Linear Combination of Atomic Orbitals (LCAO)

Due to the double slit experiment, we are already familiar with one fundamental principle of quantum mechanics, i.e. that the true probability amplitude for a system can be described as a linear combination of more fundamental single amplitudes. Now we try to determine molecular energy levels and wave functions. Therefore, we need to solve the Schroedinger equation Hψn  = En ψn, with the molecule's Hamiltonian operator H and ψn as a representation of the molecular orbitals. For analyzing the system, we expand the eigenfunction ψn by employing well known fundamental functions φk. It is understood that these functions φk are no eigenfunctions with respect to Hψn: y = ∑k ckφk (to simplify, index n has been omitted here). The following explanations treat the problem in an abstract mathematical manner. Anyone who wishes getting a first impression of the principles is invited to click here.

The most conspicious and - when compared with atomic orbitals - distinctive property is that molecular orbitals are polycentric. The best way of describing an electron is to state that it moves within an orbital that is located around both (respectively all) nuclei of the molecule's atoms. Now we want to describe molecular orbitals ψ as a linear combination of atomic orbitals φ (LCAO = Linear Combination of AtomicOrbitals). The appropriate φ is soon to be presented. In a general treatment, first we expand the function ψ for any molecule using functions φ and use the common abbreviations. The equations in the left column refer to the general case where the number of functions φ remains open, whereas the equations in the right column refer to diatomic molecules for which two functions φ are employed.

 Hψ  = E ψ ψ = ∑k ckφk ψ = cAφA + cBφB H∑k ckφk = E ∑k ck&phi,k H(cAφA+cBφB) = E(cAφA+cBφB) Multiplication with φi* and ∫: Multiplication with φA* and ∫: ∑k ck∫φi* Hφkdτ = E ∑kck*∫φi*·φkdτ cA∫φA* HφA + cB ∫φA*HφB = EcA + EcB· ∫φA*φB Hik = ∫φi* Hφkdτ Sik = ∫φi*φkdτ HAA= ∫φA* HφA;  HAB= ∫φA* HφB;  SAB = ∫φA*φB ∑k ck (Hik−E·Sik) = 0 cA(HAA−E) + cB(HAB − E·SAB) = 0  cA(HBA − E·SBA) + cB (HBB−E) = 0

We recieved a linear system of equations, the so-called "secular equations". Besides the trivial case with ck = 0, there is only one solution where the secular determinant disappears. For the diatomic molecule, the problem is easily solved by transforming both equations to have cA/cB on the left side and equate both equations of the system. Maybe it is confusing to obtain the term ∫φikdτ as we have learned that the functions, i.e. the atomic orbitals, are orthogonal. This still holds true, but in contrast to AOs of single atoms, in our case, each AO has a centre of its own because there is a shift in position. In consequence, they are not necessarily orthogonal.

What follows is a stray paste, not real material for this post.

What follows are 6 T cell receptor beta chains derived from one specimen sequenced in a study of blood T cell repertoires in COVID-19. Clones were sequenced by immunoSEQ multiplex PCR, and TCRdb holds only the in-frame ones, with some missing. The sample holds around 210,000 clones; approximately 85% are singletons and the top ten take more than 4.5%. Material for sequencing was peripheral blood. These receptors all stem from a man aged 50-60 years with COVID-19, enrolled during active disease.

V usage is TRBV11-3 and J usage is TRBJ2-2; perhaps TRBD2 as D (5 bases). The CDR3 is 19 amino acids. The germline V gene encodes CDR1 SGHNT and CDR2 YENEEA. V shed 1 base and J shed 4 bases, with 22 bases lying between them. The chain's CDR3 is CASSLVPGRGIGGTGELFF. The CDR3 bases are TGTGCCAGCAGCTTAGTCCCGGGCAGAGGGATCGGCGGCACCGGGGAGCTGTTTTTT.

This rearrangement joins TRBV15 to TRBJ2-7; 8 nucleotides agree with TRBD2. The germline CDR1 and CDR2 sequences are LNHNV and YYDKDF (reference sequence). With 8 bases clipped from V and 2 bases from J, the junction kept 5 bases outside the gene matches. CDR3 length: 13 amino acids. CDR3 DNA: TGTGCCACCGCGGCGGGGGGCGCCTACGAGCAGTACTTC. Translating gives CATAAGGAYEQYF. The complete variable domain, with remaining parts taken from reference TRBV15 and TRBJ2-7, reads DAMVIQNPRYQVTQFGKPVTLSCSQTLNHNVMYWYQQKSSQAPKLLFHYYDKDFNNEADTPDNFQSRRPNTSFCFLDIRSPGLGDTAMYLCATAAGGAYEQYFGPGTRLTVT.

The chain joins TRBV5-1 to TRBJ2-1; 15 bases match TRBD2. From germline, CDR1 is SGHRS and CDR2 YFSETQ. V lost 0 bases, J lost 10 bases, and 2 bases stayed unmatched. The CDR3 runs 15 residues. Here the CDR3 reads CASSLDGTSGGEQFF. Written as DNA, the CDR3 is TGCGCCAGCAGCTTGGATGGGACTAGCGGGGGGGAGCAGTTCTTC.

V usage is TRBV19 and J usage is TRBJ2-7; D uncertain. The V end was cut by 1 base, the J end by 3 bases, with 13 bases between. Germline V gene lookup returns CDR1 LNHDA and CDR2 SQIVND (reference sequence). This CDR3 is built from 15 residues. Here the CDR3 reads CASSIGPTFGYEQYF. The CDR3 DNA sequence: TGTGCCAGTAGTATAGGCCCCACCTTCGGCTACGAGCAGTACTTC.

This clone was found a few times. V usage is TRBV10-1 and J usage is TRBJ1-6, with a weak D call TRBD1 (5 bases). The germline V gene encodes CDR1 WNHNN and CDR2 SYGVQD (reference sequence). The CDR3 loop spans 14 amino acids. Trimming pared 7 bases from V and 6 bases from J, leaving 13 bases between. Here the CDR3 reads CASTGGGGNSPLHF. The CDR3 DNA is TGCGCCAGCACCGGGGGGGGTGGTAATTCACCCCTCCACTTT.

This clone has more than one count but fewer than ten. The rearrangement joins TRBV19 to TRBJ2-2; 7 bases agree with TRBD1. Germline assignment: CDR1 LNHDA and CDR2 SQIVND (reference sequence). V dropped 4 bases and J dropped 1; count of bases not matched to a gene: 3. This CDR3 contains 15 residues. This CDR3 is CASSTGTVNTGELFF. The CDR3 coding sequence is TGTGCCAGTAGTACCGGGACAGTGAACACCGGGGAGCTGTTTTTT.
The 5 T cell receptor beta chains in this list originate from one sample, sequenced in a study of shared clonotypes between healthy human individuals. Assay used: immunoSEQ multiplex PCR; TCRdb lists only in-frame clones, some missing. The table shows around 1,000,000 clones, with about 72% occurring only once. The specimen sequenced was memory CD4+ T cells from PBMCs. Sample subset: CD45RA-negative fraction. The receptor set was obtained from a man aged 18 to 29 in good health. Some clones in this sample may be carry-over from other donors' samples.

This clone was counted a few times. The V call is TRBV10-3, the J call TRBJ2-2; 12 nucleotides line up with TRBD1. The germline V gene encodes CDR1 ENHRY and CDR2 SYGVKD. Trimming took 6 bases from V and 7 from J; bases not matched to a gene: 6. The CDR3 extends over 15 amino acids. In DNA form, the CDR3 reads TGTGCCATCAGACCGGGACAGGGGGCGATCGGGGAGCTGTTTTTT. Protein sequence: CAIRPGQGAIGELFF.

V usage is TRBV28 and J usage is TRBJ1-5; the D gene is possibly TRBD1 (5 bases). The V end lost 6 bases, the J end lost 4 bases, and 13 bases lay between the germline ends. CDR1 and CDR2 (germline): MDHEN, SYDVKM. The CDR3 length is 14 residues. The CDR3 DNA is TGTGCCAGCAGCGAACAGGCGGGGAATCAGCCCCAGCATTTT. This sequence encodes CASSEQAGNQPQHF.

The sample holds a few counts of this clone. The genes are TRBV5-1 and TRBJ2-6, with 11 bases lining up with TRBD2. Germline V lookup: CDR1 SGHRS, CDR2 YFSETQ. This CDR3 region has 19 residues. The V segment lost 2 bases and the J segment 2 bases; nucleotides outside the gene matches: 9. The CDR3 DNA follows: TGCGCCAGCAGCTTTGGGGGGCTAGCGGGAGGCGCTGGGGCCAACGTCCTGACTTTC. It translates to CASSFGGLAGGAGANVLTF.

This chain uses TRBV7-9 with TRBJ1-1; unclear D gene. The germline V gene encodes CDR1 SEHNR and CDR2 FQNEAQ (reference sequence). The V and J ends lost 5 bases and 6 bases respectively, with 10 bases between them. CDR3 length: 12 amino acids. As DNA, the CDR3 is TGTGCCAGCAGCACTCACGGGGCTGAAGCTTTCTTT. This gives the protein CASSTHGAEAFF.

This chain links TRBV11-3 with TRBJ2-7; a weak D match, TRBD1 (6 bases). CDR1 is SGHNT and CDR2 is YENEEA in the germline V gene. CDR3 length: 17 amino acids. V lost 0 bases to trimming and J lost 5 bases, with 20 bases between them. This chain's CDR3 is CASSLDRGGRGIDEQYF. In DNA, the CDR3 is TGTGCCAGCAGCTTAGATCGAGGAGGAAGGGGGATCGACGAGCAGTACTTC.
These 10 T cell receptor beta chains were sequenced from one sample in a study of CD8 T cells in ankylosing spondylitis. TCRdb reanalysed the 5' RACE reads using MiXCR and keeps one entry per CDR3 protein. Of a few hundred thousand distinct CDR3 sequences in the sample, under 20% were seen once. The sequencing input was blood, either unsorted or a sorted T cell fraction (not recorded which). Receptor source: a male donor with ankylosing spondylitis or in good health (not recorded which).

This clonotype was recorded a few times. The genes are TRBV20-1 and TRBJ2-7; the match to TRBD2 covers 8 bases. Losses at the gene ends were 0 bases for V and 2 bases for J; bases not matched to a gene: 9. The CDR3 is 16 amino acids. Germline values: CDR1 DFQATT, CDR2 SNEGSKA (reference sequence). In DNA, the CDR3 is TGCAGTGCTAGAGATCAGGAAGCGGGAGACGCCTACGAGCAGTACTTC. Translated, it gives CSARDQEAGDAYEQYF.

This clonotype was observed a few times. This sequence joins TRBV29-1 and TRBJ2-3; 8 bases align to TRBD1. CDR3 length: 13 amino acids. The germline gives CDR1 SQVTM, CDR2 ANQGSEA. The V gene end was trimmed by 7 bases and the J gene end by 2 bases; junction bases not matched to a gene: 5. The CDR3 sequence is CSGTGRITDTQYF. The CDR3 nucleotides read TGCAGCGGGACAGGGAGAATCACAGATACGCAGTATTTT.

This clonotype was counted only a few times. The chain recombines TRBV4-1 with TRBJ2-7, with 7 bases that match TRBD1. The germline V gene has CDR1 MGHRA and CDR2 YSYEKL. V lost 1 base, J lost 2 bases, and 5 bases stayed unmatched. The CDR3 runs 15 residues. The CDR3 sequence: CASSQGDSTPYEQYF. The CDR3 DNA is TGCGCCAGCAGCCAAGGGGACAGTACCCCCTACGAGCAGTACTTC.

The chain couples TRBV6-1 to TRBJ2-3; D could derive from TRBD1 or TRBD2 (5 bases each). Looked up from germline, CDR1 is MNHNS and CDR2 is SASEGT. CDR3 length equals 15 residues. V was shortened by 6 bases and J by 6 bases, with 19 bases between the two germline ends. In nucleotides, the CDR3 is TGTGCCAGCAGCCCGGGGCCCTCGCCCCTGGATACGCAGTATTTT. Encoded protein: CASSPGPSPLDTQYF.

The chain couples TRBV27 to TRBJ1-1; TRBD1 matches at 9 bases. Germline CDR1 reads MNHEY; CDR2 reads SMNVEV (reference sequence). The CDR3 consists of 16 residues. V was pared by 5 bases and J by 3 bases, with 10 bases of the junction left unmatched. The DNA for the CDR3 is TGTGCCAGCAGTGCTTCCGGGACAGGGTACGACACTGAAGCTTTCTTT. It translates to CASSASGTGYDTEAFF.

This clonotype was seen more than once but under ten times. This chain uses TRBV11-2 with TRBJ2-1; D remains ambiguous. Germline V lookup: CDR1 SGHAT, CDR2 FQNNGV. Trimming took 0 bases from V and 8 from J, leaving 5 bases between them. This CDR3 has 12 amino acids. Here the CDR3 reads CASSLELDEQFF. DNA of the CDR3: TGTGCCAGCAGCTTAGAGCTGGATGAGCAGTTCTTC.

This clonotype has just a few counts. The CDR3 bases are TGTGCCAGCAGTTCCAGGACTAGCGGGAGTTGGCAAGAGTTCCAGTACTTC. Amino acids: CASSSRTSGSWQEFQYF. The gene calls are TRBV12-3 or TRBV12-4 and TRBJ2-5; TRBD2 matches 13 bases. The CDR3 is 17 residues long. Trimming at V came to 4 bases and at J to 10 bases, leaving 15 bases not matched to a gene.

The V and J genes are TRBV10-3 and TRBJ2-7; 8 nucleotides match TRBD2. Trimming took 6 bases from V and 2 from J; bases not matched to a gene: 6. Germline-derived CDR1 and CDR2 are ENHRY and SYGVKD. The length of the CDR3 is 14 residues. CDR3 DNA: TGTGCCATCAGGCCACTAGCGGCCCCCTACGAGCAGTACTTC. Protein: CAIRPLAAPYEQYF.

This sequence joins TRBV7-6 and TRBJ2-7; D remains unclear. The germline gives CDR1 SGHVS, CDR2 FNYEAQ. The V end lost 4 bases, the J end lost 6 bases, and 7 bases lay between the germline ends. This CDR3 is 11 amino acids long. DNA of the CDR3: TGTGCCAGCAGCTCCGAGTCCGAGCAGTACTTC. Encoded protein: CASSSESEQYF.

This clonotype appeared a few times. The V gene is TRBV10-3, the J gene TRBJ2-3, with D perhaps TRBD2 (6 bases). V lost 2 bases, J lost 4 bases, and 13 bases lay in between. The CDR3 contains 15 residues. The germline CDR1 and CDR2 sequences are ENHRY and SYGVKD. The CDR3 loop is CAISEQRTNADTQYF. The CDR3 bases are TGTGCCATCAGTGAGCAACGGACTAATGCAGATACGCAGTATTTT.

We already anticipate that it would be desirable to know the case where the integral ∫ φABdτ disappears. Anyone who wants to consider the problem for himself in advance may combine an atomic orbital of atom A, e.g. 1sA with atomic orbitals like 2px, 2py or 2pz of atom B and pay attention to the case where the integral becomes zero. But be aware that HAA, HAB, SAB etc. appear in all applications of the LCAO-MO-theory and thus it is indispensible to know their physical meaning. Often, you will find another representation:

αA = HAA = φA* HφAdτ
αB = HBB = φB* HφB
β = HAB = HBA = φA* HφBdτ       SBA = SAB = S = φAB

Using this notation, the equations for the AB-system become:

cAA−E) + cB(β−E·S) = 0
cA(β−E·S) + cBB−E) = 0

First, let's focus on the meaning of involved quantities: Under the assumption of a normalized function φA the αA represents roughly the energy of an electron imagined to move in orbital φA of atom A; an analogous interpretation applies to αB. Energy αA is below EA for the wave function φA of an electron bound solely to nucleus A because in H, there is also a component that represents attraction to nucleus B. αA is the expected value for the energy that is described by φA. Especially the sphere close to nucleus A contributes to αA where φA is large too, and this is as well the sphere where H resembles the operator of the unbound atom. Thus αA (oder αB) is approximately the energy of an electron in φA (or φB) close to nucleus A (or B) which is slightly changed by the presence of the other atom. As αA and αB contain terms for Coulomb's forces, they are called the coulombic integral. For a certain type of orbital, the absolute value of α increases from the left to the right for the elements of one row in the periodic table of elements. Note that the same increase is found for the atom's electronegativity or "attraction" towards electrons.
 The overlap S12 between two identical s-orbitals φ1 and φ2: (a) S12 ≈ 0; (b) small S12; (c) S12 →1.

The integrals above depend both on φA and φB. Obviously, the values for β and S are strongly dependent on possible overlap between the two atomic orbitals. S is called the overlap integral and β resonance integral . The solution of the secular equations for homonuclear molecules (consisting identical atoms A and B) with αA = αB differs from that for heteronuclear moleculesA ≠αB). Thus, we treat the two cases independently. To comprehend the essence, we first focus on the most simple molecule - the H2+-Ion. Maybe, the laboratory chemist is disappointed now as he never faces this ion. But even he won't be able to treat complicated molecules without an understanding for the basic ones.

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